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This link was sent to me by a friend. She doesn't (yet) call herself a writer, but I know she's got a book or two in her. ;) For many reasons, this link was VERY timely.


This was incredibly inspiring. I'm totally up to my armpits in tax stuff right now, and I have so many wonderful things to share with you about tax code, but I thought I would launch the discussion that should ensue after watching this clip: mainly, why do I (and so many other writers) demand that our "genius" be synonymous with madness?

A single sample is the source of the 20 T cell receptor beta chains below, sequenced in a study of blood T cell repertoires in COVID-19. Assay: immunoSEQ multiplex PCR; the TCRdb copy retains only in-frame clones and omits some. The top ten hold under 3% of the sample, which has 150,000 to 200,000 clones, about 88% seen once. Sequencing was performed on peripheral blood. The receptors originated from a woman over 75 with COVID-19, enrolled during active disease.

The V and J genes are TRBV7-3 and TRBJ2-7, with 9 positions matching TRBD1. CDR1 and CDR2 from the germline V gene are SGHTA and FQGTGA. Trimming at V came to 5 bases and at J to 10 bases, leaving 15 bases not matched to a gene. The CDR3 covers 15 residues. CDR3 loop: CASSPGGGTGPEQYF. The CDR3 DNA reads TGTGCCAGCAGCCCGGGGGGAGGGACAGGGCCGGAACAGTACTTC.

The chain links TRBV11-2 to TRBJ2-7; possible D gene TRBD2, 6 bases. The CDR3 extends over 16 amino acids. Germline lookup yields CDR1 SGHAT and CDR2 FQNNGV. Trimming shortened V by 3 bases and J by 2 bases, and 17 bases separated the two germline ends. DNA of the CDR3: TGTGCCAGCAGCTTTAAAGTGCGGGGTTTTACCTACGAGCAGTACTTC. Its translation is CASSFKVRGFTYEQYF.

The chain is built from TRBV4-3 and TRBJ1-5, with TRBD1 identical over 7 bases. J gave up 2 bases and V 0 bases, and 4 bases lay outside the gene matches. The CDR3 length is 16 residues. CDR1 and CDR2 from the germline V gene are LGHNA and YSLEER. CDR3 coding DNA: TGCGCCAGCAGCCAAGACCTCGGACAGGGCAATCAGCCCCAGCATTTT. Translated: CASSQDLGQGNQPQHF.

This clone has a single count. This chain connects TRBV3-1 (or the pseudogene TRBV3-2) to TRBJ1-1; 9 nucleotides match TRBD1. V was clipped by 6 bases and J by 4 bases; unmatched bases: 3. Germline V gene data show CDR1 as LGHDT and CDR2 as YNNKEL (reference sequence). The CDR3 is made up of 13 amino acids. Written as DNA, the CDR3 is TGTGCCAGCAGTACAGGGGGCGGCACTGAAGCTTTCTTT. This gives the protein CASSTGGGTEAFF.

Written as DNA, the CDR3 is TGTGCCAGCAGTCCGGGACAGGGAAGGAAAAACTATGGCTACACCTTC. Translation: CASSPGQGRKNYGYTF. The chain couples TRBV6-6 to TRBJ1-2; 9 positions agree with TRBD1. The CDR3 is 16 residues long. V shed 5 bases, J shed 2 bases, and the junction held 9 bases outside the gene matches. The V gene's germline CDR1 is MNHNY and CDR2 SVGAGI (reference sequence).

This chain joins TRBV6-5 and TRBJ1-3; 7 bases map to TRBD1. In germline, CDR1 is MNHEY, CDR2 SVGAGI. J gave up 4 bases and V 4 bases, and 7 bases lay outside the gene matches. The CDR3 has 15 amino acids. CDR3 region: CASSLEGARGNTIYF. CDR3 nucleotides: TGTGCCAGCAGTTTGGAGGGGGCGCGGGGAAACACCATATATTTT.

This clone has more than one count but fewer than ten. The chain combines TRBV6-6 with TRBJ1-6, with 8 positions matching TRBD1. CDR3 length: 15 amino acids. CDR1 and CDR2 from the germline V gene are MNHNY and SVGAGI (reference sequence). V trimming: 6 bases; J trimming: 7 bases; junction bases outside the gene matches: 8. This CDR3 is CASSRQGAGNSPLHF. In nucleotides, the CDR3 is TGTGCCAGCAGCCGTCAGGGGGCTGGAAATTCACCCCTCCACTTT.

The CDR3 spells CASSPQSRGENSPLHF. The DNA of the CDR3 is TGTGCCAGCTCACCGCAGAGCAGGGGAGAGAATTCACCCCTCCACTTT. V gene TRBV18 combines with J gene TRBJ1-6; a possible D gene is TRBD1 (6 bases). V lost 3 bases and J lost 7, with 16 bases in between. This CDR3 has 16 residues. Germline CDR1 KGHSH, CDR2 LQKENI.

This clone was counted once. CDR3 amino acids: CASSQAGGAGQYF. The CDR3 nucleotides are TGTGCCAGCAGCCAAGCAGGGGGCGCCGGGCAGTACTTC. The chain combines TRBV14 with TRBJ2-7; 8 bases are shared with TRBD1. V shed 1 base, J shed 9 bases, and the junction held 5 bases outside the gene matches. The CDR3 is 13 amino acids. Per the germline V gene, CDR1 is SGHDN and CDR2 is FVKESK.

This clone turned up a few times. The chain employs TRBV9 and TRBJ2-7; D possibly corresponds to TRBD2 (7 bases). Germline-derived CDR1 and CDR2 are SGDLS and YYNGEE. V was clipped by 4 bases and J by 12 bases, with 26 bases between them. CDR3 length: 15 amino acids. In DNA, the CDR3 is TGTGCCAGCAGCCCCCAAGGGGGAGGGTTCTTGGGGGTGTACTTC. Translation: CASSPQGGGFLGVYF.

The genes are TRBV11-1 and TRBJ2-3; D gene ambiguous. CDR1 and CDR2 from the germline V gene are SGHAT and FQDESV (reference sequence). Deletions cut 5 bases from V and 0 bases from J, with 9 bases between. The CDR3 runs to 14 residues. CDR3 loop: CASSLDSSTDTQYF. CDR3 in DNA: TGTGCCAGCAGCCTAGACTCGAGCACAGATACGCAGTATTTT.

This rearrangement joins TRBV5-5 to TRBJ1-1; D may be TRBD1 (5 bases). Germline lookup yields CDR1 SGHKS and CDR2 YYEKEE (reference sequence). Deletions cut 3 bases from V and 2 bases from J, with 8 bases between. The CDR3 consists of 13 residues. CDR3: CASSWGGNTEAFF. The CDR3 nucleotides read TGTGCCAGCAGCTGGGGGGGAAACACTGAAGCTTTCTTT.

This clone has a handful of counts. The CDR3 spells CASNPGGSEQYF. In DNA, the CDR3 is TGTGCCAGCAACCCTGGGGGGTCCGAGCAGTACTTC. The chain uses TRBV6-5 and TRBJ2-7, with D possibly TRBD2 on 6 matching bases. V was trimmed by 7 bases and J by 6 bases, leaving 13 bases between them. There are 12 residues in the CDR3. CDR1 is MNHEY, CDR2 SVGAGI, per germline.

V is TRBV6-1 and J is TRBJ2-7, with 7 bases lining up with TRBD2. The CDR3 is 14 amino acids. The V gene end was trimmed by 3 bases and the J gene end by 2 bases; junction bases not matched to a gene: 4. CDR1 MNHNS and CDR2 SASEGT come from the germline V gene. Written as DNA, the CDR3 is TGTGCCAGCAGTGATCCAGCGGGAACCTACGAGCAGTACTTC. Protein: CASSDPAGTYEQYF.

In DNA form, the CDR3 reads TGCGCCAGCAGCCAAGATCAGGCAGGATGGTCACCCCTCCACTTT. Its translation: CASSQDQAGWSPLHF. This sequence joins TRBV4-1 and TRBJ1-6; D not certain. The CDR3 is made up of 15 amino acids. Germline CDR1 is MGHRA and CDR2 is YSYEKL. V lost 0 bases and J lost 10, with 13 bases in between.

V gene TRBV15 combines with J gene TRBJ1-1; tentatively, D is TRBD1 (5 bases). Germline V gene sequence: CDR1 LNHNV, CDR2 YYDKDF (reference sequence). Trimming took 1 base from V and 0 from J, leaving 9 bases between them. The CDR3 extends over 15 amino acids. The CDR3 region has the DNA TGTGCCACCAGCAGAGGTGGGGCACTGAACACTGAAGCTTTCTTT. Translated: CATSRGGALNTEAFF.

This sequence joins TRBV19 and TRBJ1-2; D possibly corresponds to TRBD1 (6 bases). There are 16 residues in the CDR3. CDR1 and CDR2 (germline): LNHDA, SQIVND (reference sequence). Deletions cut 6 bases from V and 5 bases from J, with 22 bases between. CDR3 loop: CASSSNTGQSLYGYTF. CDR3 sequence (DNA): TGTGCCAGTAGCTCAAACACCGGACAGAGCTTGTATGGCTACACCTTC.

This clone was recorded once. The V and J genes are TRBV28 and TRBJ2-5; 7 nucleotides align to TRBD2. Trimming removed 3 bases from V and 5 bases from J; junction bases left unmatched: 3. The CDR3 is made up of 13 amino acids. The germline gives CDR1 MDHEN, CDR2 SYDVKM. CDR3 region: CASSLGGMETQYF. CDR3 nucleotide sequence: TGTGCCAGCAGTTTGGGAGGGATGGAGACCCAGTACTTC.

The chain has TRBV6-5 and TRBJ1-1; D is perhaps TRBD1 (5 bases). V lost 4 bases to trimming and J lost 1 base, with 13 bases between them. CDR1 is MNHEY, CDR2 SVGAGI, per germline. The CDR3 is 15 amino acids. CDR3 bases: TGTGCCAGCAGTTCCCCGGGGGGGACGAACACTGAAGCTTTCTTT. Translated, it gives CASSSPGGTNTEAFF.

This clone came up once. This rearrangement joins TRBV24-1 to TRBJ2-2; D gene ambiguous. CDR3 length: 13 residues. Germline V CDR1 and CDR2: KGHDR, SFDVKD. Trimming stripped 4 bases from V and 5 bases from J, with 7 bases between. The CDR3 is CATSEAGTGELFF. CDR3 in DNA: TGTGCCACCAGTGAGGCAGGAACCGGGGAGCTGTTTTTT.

I am moving away from this association in my mind. It first started to come undone in a therapy session I had years ago. I don't exactly remember the context (maybe the foot-dragging about writing?) but my therapist wanted to know why I thought that art should come from this deeply wounded place in a person's life. I didn't have an answer, really. I presumed that ALL art came from a place of deep insecurity, loss, tragedy, whatever. He told me that he created his best art when he was joyful. At the time, I was all HUH? JOY inspired art? Get off the dope, buddy. After my initial disbelief, though, I could see his point. Why DID I think that my art could only be drawn from the painful parts of life? Why COULDN'T it be about joy? Where had I learned that art was ONLY a coping mechanism for the most atrocious events in one's life?